This bushy plant is common all over Britain. It flowers in summer and autumn, and it likes to grow in damp places, especially beside streams. At first you might mistake the Wild Angelica for Goutweed, as the leaves are very similar, but there are several differences. The Wild Angelica flowers are small and white, sometimes they are tinged with lilac, and they grow in clusters at the end of green spokes like the ribs of an umbrella.
At the back of each cluster of flowers you will find three tiny pointed green leaves, and at the top of the stem where all the spokes join there are other three. This is the first difference.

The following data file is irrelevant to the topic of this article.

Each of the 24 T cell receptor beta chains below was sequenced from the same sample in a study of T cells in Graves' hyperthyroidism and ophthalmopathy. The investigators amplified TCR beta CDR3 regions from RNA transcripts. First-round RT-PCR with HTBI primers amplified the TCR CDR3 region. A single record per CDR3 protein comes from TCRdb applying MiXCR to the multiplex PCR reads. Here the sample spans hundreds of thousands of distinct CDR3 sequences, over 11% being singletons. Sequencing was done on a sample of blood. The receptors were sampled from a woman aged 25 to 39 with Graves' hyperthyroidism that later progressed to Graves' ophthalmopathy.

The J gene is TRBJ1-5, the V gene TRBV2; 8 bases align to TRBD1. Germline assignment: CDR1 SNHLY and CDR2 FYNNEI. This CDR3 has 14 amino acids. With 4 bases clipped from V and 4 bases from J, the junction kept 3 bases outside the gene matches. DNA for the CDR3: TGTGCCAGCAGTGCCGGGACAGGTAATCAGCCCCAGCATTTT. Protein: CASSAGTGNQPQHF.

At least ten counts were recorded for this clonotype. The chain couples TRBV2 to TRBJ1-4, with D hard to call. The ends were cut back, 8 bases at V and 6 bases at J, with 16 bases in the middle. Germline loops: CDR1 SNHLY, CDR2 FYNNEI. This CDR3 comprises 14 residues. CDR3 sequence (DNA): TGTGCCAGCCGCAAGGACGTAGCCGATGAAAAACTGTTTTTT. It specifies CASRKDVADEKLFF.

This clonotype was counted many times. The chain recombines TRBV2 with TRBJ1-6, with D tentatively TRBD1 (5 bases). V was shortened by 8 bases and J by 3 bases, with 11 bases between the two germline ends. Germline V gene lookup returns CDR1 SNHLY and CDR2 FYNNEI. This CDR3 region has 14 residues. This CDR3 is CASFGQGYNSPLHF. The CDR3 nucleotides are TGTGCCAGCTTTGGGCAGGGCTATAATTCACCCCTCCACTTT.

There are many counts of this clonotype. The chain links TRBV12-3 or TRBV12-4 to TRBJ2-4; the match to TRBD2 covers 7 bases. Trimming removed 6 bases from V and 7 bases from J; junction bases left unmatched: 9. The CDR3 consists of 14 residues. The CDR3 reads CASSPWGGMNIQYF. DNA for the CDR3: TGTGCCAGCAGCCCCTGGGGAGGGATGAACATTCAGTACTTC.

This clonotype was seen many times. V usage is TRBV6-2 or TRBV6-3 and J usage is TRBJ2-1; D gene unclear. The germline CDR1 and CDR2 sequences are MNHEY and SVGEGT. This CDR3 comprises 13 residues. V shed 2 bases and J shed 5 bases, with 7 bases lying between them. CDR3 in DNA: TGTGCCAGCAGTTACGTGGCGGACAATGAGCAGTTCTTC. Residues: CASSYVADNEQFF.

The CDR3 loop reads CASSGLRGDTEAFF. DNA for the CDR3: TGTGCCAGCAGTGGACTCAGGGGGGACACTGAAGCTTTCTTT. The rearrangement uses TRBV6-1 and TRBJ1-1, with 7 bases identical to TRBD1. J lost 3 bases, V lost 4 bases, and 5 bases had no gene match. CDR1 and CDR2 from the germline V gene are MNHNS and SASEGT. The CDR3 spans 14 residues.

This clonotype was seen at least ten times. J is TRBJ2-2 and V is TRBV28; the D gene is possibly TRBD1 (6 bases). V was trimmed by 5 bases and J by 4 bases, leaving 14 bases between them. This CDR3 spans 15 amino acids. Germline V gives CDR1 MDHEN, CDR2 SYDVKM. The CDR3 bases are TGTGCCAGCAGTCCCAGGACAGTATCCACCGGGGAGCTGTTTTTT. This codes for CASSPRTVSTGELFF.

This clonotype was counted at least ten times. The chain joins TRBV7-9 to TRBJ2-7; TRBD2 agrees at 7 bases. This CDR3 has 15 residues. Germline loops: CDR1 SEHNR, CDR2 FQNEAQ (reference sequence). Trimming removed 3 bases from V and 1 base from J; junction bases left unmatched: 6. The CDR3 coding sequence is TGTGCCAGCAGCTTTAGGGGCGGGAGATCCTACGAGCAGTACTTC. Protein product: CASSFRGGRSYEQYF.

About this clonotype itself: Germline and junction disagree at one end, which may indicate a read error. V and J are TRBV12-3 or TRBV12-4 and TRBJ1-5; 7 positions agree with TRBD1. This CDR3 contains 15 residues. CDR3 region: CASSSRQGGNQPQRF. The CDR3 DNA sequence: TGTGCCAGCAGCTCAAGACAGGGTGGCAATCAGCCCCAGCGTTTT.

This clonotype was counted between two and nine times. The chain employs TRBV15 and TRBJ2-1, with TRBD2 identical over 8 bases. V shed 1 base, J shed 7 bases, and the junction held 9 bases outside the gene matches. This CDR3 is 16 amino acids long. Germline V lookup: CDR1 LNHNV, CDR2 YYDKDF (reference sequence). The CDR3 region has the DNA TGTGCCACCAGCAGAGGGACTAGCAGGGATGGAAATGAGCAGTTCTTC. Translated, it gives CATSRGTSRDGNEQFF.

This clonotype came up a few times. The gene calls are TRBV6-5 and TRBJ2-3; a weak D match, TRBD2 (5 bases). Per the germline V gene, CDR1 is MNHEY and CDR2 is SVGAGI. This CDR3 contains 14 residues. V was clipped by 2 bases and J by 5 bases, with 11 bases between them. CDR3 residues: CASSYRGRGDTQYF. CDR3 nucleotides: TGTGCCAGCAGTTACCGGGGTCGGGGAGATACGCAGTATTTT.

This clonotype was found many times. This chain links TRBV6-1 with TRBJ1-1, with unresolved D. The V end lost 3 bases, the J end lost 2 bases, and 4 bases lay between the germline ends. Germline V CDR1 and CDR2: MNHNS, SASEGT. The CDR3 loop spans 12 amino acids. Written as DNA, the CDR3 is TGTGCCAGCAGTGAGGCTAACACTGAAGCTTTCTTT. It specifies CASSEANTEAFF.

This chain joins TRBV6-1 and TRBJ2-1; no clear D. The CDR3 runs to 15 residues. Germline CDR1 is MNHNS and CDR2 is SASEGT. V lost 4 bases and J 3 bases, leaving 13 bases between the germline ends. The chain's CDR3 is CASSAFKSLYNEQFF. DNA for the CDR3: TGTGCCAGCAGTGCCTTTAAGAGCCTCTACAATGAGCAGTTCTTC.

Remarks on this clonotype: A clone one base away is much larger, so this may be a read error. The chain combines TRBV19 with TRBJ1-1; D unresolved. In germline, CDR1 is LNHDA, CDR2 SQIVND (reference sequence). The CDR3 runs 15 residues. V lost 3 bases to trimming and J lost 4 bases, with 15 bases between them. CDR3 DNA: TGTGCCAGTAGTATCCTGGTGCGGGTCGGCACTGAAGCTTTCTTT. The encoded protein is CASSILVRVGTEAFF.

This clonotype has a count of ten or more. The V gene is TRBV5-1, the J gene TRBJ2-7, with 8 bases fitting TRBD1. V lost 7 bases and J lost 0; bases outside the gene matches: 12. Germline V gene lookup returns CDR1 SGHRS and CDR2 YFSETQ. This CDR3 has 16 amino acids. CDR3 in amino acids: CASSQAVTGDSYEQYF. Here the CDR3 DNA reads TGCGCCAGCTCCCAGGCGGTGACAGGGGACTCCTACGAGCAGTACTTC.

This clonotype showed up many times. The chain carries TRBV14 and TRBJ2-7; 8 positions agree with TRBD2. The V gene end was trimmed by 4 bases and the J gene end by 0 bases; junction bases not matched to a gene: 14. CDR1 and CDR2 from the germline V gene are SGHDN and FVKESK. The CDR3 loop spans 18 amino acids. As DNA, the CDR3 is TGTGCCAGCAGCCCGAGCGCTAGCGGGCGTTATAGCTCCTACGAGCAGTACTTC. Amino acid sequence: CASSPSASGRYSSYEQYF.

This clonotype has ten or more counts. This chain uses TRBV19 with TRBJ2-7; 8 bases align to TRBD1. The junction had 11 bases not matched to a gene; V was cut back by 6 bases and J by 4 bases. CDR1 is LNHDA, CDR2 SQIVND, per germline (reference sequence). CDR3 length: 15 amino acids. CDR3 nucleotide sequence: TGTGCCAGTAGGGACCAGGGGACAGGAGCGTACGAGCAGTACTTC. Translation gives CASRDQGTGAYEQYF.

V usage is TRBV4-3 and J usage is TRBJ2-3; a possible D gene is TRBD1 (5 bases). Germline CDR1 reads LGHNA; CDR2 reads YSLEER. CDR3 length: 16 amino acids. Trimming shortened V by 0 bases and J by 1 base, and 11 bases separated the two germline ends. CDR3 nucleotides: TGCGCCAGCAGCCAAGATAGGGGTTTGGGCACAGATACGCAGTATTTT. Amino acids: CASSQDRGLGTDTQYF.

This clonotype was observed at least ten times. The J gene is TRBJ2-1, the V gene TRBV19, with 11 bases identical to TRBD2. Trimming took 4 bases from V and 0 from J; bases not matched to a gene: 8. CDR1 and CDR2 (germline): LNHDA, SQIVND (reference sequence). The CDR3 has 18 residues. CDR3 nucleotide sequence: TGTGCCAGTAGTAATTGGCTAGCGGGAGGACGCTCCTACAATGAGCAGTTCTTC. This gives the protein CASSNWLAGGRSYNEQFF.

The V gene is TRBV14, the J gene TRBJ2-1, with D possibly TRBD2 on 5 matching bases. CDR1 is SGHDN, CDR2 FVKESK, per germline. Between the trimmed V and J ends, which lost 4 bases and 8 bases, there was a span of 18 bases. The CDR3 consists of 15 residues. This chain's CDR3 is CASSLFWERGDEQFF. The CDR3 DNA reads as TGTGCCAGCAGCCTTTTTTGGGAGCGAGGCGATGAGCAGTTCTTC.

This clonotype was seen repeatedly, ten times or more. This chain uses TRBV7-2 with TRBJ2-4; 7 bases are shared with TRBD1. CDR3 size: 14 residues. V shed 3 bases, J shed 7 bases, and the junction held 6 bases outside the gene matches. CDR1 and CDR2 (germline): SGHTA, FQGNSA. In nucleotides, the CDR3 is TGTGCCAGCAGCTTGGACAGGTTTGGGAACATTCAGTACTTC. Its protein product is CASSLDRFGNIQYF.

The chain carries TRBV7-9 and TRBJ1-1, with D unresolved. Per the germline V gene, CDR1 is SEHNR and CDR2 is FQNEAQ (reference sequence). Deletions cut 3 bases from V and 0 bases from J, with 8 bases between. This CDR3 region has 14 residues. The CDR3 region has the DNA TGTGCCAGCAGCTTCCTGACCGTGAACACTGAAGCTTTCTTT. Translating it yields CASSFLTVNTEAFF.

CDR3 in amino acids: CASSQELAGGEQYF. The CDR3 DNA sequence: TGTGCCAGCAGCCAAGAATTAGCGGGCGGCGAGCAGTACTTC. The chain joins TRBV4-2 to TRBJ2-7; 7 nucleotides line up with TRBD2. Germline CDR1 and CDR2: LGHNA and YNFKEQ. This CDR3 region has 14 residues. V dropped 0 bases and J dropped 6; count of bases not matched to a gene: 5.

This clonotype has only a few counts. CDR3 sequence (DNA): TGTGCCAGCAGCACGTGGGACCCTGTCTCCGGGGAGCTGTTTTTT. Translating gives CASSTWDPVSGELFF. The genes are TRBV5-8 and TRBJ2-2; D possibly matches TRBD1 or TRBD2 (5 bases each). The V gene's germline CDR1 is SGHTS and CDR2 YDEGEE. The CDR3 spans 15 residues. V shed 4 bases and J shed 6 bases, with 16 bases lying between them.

The seeds of the Wild Angelica are quite a different shape from the Goutweed seeds. They are much broader, with rough ridges running up them, and they have no bristles standing up at the top. This is the second point to notice.
The Wild Angelica stalk is beautifully tinged with rich purple, not in spots as in the Common Hemlock, but all over; and it is smooth, with fine lines running up and down. This is a third point.
And lastly, the leaves grow from the end of a curious large round sheath. This sheath is pale green and is very smooth and silky. It clasps the stem, which seems to grow right through the middle of it.
What do you think about the Wild Angelica Plant? Why not write a comment below.